EGU21-5302
https://doi.org/10.5194/egusphere-egu21-5302
EGU General Assembly 2021
© Author(s) 2021. This work is distributed under
the Creative Commons Attribution 4.0 License.

Vortex streets to the lee of Madeira in a km-resolution regional climate model

Qinggang Gao1, Christian Zeman3, Jesus Vergara Temprado3, Peter Molnar2, and Christoph Schär3
Qinggang Gao et al.
  • 1Department of Civil, Environmental and Geomatic Engineering, ETH Zürich, Zürich, Switzerland
  • 2Institute of Environmental Engineering, ETH Zürich, Zürich, Switzerland
  • 3Institute for Atmospheric and Climate Science, ETH Zürich, Zürich, Switzerland

Atmospheric vortex streets are one of the widely studied dynamical effects of isolated islands. However, the study of vortex shedding is still limited by the availability of observational wind fields of high spatial and temporal resolutions. Although the geometry, kinematics, and dynamics of vortex streets have been intensively investigated in numerous theoretical, numerical, and observational studies, our understanding of vortex shedding in the real atmosphere and atmospheric models is still insufficient.

Using the non-hydrostatic limited-area COSMO model driven by the ERA-Interim reanalysis, we simulated a mesoscale domain in high spatial (grid spacing 1 km) and temporal resolutions over one decade. This enabled us to investigate vortex streets within the planetary boundary layer despite limited observations. The basic properties of vortex streets are analyzed and validated through a 6-day-long case study in the lee of the Madeira island. The simulation compares well with satellite and aerial observations, and with the existing literature on idealized simulations.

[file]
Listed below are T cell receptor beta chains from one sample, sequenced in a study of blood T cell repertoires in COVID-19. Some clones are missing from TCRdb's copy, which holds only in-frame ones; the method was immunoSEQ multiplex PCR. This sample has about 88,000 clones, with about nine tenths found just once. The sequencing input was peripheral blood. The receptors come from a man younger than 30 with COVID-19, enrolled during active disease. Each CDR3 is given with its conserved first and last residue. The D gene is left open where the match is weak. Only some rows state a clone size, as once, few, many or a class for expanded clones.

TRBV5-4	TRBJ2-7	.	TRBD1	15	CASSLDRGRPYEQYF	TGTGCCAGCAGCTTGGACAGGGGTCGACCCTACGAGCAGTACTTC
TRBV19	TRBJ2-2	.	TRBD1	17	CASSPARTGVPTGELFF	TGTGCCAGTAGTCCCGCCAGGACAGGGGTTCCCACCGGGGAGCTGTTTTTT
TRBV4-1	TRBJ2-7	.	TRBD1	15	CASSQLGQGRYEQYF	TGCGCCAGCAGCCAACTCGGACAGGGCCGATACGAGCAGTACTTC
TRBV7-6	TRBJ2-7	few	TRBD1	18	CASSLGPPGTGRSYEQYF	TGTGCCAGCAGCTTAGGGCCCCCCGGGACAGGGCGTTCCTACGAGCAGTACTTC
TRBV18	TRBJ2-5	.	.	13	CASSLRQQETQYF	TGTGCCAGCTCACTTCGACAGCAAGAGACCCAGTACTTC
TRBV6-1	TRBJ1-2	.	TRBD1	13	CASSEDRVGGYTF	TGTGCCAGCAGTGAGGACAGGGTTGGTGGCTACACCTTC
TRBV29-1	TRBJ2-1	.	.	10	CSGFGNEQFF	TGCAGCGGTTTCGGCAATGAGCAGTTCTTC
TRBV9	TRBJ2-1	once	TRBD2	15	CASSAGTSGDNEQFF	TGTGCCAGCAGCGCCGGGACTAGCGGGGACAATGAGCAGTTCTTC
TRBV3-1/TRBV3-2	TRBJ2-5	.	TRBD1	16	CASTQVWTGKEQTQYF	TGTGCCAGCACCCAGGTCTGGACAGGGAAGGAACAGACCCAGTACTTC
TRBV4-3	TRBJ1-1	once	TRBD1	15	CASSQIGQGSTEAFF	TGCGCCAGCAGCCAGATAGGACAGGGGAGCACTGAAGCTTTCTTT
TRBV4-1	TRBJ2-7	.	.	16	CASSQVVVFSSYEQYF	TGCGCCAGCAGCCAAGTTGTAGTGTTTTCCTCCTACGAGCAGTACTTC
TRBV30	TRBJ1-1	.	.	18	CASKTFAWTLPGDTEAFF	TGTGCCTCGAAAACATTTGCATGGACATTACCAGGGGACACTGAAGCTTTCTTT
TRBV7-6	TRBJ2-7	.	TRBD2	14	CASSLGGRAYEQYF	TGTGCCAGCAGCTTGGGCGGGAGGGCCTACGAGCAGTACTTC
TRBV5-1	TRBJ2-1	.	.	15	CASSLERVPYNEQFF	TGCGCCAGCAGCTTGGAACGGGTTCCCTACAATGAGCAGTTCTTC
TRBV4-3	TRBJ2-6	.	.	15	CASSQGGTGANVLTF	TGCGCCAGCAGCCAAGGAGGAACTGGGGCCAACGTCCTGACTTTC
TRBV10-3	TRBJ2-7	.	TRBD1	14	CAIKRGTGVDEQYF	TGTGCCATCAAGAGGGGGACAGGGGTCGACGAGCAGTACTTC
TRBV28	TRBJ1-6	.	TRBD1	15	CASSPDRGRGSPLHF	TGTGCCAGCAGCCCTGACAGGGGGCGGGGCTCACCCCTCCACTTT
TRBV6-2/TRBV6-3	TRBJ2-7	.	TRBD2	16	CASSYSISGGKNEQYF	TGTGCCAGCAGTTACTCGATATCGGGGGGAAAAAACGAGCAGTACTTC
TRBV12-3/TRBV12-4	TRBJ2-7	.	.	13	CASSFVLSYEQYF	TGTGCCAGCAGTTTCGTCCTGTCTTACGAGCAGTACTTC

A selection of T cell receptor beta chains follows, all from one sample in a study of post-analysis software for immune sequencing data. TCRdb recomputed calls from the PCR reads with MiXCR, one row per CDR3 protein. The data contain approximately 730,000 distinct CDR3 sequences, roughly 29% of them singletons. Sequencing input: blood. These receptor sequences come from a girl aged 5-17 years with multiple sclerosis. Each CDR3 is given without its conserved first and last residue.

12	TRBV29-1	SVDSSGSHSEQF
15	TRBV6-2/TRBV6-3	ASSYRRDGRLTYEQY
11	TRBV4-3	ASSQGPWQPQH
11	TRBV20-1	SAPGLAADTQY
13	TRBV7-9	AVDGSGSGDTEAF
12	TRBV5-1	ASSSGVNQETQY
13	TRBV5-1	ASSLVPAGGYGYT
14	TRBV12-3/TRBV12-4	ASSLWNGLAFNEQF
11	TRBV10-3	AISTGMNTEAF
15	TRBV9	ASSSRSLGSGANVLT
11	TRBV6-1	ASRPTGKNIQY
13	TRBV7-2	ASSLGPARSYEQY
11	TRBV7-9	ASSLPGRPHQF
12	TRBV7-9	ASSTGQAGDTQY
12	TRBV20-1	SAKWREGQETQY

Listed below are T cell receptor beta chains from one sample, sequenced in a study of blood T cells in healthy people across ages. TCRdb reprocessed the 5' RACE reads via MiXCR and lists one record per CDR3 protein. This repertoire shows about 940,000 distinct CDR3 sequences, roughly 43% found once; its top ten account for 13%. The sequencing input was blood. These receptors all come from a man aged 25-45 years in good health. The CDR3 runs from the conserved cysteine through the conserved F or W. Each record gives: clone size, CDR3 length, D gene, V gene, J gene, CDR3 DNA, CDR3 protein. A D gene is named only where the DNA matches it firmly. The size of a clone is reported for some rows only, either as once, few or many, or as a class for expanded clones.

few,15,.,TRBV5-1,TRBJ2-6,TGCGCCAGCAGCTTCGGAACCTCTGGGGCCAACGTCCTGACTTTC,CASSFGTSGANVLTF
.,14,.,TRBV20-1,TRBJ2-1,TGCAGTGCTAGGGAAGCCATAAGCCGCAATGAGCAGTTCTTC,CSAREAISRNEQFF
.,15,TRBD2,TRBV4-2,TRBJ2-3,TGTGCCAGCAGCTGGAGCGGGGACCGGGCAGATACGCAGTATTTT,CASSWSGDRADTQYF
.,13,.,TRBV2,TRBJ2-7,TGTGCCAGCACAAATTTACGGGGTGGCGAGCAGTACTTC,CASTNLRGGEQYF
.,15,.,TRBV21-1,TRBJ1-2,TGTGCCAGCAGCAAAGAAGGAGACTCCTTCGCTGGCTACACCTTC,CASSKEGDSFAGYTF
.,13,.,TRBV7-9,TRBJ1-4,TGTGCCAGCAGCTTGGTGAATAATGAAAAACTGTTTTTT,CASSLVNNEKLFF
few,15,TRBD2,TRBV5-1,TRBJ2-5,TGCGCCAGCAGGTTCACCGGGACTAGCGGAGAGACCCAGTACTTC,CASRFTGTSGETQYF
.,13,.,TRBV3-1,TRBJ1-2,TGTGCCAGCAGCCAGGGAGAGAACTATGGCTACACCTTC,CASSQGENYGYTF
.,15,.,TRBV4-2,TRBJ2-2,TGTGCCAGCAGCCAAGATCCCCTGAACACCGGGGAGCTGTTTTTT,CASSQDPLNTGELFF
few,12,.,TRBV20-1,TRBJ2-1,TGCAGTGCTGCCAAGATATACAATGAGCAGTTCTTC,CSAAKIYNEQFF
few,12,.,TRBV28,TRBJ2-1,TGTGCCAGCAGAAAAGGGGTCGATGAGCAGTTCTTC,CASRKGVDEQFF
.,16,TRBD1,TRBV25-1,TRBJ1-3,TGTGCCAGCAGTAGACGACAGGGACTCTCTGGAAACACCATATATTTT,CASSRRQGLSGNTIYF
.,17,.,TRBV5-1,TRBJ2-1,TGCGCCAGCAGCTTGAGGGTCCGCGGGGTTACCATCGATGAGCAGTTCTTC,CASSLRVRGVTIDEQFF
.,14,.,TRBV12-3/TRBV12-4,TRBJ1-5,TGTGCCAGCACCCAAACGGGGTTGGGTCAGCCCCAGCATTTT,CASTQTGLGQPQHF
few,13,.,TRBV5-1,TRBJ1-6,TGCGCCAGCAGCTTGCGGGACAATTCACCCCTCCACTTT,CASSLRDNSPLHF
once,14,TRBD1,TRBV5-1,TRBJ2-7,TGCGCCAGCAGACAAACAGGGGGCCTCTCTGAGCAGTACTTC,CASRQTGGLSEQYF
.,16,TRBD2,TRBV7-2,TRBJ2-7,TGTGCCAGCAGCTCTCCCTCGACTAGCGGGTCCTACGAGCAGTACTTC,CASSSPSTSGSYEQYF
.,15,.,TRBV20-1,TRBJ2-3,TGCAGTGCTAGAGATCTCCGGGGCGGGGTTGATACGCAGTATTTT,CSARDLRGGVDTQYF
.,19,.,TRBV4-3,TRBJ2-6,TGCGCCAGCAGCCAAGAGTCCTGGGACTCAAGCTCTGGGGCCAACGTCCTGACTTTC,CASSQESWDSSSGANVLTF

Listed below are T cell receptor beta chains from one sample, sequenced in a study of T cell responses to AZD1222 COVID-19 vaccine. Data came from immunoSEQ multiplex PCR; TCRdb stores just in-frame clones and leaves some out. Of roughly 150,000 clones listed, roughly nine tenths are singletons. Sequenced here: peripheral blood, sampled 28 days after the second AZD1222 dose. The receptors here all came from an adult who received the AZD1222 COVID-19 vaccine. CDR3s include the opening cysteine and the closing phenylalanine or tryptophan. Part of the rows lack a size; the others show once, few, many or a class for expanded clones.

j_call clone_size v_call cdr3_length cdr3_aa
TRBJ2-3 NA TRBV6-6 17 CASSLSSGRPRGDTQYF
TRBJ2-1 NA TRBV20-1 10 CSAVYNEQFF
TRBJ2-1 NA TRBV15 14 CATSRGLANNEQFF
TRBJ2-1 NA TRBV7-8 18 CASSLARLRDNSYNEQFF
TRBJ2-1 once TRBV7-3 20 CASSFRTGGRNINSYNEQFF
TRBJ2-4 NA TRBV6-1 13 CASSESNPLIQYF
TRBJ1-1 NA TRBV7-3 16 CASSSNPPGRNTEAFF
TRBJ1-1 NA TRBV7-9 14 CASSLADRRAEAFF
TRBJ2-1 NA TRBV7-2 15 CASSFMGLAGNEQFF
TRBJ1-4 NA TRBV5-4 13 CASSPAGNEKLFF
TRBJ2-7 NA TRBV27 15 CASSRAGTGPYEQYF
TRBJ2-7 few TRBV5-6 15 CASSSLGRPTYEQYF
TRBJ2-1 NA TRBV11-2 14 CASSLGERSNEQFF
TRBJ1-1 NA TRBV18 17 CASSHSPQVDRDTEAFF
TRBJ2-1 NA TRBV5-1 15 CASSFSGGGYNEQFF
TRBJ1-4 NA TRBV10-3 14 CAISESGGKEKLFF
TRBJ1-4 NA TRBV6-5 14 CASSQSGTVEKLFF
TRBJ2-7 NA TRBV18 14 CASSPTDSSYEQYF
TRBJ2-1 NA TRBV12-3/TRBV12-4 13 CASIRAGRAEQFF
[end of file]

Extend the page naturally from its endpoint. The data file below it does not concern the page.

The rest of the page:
Our results show a strong dependency of vortex shedding on local and synoptic flow conditions, which are to a large extent governed by the location, shape, and magnitude of the Azores high, which represents one pole of the North Atlantic Oscillation. As part of the case study, we have developed a vortex identification algorithm, consisting of a wavelet analysis using a set of objective criteria. The algorithm shows good performance in terms of false-positive rate and enables us to develop a climatology of vortex shedding in this region for the 10-year simulation period. Based on the long term analysis, we can identify an increasing vortex shedding rate from April to August and a sudden decrease in September, which can be well explained by the large-scale wind conditions.

How to cite: Gao, Q., Zeman, C., Vergara Temprado, J., Molnar, P., and Schär, C.: Vortex streets to the lee of Madeira in a km-resolution regional climate model, EGU General Assembly 2021, online, 19–30 Apr 2021, EGU21-5302, https://doi.org/10.5194/egusphere-egu21-5302, 2021.

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